Nebraska Revised Statute 29-2101

Chapter 29 Section 2101

29-2101.

New trial; grounds.

A new trial, after a verdict of conviction, may be granted, on the application of the defendant, for any of the following grounds affecting materially his or her substantial rights: (1) Irregularity in the proceedings of the court, of the prosecuting attorney, or of the witnesses for the state or in any order of the court or abuse of discretion by which the defendant was prevented from having a fair trial; (2) misconduct of the jury, of the prosecuting attorney, or of the witnesses for the state; (3) accident or surprise which ordinary prudence could not have guarded against; (4) the verdict is not sustained by sufficient evidence or is contrary to law; (5) newly discovered evidence material for the defendant which he or she could not with reasonable diligence have discovered and produced at the trial; (6) newly discovered exculpatory DNA or similar forensic testing evidence obtained under the DNA Testing Act; or (7) error of law occurring at the trial.

Source

  • G.S.1873, c. 58, § 490, p. 831;
  • R.S.1913, § 9131;
  • C.S.1922, § 10156;
  • C.S.1929, § 29-2101;
  • R.S.1943, § 29-2101;
  • Laws 2001, LB 659, § 11.

Cross References

  • DNA Testing Act, see section 29-4116.

Annotations

  • 1. Newly discovered evidence

  • 2. Misconduct of attorney

  • 3. Misconduct of jury

  • 4. Irregularity in proceedings

  • 5. Other grounds

  • 6. Miscellaneous

  • 1. Newly discovered evidence

  • A new trial can be granted on grounds materially affecting the substantial rights of the defendant, including "newly discovered evidence material for the defendant which he or she could not with reasonable diligence have discovered and produced at trial." State v. Dunster, 270 Neb. 773, 707 N.W.2d 412 (2005).

  • In considering a motion for new trial based upon newly discovered evidence pursuant to either subsection (5) or (6) of this section, the Nebraska Supreme Court applies a higher standard in order to promote the finality of the judgment based upon the presumption that the defendant received a fair trial and no fundamental rights were violated. State v. El-Tabech, 269 Neb. 810, 696 N.W.2d 445 (2005).

  • The proper standard for reviewing motions for new trial pursuant to subsection (6) of this section is the same standard for reviewing a motion for new trial based upon newly discovered evidence pursuant to subsection (5) of this section. State v. El-Tabech, 269 Neb. 810, 696 N.W.2d 445 (2005).

  • To warrant a new trial pursuant to subsection (6) of this section, the district court must determine that newly discovered exculpatory evidence obtained pursuant to the DNA Testing Act is of such a nature that if it had been offered and admitted at the trial, it probably would have produced a substantially different result. State v. El-Tabech, 269 Neb. 810, 696 N.W.2d 445 (2005).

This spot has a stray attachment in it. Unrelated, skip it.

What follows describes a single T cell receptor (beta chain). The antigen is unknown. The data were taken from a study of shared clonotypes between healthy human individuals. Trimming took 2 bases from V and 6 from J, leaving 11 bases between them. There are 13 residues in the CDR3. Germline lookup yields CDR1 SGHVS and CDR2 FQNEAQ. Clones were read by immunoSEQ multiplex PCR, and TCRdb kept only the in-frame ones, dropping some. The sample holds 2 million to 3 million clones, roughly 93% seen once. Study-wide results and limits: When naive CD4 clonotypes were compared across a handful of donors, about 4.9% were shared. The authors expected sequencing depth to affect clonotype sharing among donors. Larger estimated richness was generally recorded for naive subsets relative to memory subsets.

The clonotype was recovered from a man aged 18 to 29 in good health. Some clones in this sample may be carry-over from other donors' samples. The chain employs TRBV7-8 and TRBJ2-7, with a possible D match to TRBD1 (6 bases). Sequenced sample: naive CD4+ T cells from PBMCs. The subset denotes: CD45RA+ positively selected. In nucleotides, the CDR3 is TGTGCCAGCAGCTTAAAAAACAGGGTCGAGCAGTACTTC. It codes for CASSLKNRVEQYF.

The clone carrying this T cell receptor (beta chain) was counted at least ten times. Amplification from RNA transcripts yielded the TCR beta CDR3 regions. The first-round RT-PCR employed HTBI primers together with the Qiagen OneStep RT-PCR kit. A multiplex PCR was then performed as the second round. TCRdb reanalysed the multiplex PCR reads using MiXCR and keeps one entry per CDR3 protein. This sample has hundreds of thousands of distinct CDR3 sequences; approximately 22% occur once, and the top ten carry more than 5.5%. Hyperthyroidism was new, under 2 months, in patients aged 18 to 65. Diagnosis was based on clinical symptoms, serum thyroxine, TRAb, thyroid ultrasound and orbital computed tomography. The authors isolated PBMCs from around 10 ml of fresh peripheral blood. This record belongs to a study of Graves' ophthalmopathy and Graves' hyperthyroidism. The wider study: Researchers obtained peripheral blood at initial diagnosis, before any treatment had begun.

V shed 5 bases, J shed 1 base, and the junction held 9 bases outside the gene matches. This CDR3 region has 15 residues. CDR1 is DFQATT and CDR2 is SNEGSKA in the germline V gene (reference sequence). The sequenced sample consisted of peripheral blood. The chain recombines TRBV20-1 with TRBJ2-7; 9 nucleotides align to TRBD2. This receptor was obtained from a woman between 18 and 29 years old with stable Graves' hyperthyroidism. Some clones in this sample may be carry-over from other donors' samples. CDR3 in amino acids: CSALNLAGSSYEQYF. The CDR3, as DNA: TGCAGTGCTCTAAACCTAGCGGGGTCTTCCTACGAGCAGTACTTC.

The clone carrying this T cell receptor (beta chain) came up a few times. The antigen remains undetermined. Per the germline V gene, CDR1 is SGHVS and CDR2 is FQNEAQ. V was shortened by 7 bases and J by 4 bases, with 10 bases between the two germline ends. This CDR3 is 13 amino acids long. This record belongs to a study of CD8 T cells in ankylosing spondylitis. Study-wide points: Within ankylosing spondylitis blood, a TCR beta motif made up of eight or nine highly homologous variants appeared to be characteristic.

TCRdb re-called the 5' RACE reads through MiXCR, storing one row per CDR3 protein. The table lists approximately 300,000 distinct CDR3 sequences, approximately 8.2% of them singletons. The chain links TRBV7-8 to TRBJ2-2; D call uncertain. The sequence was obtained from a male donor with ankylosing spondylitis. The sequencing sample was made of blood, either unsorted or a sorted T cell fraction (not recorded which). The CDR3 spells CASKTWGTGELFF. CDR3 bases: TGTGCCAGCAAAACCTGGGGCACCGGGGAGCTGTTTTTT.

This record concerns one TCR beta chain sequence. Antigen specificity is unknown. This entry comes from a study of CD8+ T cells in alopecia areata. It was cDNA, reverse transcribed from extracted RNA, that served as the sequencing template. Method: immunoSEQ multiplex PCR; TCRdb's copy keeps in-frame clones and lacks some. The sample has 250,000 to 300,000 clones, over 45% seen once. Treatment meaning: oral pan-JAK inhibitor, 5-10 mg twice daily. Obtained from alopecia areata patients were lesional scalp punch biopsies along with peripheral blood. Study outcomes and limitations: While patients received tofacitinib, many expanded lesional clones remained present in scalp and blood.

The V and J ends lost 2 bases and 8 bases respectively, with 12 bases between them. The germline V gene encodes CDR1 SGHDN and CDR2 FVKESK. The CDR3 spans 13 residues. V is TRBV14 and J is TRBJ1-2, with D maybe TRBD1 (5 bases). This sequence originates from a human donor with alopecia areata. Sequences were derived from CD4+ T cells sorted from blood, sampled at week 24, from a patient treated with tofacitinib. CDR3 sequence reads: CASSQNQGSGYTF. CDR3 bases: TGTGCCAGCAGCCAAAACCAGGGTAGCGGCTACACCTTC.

• To warrant a new trial, the court must determine that newly discovered exculpatory evidence obtained pursuant to the DNA Testing Act must be of such a nature that if it had been offered and admitted at the former trial, it probably would have produced a substantially different result. State v. Buckman, 267 Neb. 505, 675 N.W.2d 372 (2004); State v. Bronson, 267 Neb. 103, 672 N.W.2d 244 (2003).

  • A motion for new trial filed under subsection (6) of this section based on newly discovered exculpatory evidence obtained pursuant to the DNA Testing Act is addressed to the discretion of the trial court, and unless an abuse of discretion is shown, the trial court's determination will not be disturbed. State v. Bronson, 267 Neb. 103, 672 N.W.2d 244 (2003).

  • The appeal of a ruling denying a motion to vacate and set aside the judgment under subsection (2) of section 29-4123 of the DNA Testing Act does not deprive a trial court of jurisdiction to consider a motion for new trial filed under subsection (6) of this section based on newly discovered evidence obtained under the DNA Testing Act. State v. Bronson, 267 Neb. 103, 672 N.W.2d 244 (2003).

  • When a codefendant who has chosen not to testify subsequently comes forward to offer testimony exculpating a defendant, the evidence is not newly discovered within the meaning of this section; the substance of the codefendant's testimony is not, in fact, new evidence if it was known by the defendant at the time of the initial trial. State v. Jackson, 264 Neb. 420, 648 N.W.2d 282 (2002).

  • A motion for new trial based on newly discovered evidence is to be presented to the county court as the fact finder, not to the district court which sat as an appellate court. State v. Ferris, 216 Neb. 606, 344 N.W.2d 668 (1984).